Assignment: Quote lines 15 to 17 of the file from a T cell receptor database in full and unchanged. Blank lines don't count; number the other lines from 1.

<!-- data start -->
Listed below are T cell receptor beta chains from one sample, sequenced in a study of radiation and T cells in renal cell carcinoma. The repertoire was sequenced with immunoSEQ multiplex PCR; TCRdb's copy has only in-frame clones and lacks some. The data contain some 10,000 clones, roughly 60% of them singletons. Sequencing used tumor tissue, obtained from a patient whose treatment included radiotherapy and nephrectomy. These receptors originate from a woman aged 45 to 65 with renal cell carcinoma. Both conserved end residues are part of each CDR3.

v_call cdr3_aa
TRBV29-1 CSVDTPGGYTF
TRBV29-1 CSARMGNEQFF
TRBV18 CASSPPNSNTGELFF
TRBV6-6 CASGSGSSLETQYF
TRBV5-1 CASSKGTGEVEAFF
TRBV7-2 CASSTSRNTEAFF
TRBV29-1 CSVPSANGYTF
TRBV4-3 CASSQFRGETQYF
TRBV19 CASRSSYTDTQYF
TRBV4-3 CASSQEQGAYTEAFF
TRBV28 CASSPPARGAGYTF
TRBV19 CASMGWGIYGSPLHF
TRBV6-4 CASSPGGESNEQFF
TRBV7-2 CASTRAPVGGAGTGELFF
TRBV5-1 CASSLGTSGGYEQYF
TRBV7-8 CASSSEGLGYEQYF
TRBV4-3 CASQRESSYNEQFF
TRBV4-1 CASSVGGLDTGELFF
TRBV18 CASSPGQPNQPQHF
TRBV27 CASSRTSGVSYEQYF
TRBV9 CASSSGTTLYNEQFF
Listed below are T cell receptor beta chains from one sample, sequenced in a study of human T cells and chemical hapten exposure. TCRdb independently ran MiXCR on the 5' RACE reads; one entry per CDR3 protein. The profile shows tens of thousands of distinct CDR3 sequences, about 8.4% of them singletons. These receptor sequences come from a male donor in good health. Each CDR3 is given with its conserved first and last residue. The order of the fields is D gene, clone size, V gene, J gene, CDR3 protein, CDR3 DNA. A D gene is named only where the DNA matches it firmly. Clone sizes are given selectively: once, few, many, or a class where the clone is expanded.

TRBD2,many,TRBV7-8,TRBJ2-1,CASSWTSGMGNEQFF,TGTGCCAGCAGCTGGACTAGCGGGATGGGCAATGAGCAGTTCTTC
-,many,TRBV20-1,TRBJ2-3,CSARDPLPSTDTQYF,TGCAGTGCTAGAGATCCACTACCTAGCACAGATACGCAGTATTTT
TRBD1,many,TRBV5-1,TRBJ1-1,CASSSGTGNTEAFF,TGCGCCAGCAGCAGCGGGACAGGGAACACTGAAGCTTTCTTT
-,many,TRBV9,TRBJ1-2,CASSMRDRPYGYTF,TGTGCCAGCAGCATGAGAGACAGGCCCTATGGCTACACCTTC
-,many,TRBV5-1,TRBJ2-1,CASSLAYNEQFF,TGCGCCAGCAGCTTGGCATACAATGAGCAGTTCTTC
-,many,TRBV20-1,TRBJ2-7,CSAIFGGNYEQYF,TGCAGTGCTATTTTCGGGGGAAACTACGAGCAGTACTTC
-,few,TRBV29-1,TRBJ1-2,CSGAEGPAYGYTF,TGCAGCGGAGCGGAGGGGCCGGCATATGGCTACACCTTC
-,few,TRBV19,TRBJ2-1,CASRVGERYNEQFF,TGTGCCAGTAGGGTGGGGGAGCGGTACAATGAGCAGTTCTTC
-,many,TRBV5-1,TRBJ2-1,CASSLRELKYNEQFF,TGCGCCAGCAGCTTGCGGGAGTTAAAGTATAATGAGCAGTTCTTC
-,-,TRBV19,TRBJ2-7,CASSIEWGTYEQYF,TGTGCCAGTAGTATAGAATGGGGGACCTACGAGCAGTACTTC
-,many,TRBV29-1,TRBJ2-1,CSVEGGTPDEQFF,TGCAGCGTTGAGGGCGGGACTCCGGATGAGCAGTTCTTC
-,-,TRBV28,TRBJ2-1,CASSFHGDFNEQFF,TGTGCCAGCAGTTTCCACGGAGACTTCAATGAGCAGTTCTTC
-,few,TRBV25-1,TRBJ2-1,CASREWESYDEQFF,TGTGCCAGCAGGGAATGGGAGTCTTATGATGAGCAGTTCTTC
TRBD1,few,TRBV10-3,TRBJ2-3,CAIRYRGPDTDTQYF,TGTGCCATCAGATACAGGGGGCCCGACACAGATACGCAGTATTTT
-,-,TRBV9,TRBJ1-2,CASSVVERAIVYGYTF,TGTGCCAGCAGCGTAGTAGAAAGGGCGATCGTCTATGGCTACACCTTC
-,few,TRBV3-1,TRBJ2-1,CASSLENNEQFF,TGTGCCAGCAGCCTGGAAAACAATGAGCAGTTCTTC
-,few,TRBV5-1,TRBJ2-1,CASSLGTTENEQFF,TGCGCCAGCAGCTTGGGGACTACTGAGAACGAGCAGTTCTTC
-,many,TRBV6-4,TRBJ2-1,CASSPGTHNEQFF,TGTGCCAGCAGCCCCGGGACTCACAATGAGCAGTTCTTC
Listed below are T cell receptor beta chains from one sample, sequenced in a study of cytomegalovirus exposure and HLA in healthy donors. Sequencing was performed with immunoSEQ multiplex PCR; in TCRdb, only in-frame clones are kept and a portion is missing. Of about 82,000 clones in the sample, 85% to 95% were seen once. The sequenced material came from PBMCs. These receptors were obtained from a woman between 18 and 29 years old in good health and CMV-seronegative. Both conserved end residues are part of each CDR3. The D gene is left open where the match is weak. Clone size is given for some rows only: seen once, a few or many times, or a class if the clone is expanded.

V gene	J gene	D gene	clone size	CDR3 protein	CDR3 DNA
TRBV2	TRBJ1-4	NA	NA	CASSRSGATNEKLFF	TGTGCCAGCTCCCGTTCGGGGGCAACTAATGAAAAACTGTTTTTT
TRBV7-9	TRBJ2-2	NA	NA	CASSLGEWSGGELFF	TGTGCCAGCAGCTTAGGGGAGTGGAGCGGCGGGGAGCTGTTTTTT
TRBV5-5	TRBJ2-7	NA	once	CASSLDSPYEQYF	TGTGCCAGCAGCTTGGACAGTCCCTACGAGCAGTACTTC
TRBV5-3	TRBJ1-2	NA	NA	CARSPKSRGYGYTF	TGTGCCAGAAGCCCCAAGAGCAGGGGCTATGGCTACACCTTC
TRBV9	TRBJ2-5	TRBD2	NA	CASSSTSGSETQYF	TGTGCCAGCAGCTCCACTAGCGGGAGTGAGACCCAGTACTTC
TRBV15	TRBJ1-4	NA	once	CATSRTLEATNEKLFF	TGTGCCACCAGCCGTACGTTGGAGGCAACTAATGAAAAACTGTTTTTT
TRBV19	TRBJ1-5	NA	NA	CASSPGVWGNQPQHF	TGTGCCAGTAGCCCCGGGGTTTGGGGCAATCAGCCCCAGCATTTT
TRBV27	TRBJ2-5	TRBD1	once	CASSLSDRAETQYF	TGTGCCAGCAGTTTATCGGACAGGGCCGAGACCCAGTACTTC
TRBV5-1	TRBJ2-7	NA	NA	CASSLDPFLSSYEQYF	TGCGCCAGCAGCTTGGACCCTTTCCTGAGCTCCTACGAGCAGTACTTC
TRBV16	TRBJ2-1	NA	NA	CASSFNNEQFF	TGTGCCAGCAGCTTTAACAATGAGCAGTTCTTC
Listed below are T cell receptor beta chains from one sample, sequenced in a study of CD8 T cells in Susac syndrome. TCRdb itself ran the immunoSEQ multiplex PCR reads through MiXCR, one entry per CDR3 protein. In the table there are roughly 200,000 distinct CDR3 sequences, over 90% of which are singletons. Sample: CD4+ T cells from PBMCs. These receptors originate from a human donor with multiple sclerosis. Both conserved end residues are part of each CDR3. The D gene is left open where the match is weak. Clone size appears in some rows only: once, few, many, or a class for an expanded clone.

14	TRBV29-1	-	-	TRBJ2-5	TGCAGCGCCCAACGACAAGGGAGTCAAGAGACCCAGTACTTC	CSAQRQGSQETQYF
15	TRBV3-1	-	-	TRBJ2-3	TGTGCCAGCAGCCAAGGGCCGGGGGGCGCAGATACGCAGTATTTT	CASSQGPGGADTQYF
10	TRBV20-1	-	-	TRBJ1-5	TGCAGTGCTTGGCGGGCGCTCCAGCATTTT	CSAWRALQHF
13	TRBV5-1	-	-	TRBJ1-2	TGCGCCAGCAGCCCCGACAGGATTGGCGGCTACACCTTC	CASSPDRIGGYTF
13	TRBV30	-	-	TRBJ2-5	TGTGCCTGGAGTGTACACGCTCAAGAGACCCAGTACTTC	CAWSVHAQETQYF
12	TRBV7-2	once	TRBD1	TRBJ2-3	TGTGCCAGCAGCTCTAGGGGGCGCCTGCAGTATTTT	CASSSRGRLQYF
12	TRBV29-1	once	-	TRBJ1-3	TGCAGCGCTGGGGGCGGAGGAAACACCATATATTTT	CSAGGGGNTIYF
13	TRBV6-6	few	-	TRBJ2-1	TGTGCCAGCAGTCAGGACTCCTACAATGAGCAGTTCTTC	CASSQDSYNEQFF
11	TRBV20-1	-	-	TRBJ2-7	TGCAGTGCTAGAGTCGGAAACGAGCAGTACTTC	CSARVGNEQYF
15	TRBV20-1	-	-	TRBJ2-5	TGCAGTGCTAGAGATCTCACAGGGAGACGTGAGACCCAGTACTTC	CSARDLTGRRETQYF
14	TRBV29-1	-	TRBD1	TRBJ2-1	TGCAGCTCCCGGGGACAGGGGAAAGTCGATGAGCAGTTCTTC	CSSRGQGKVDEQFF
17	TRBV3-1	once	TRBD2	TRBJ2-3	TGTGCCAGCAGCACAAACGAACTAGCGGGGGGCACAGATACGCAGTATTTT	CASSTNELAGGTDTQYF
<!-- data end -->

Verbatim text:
TRBV6-4 CASSPGGESNEQFF
TRBV7-2 CASTRAPVGGAGTGELFF
TRBV5-1 CASSLGTSGGYEQYF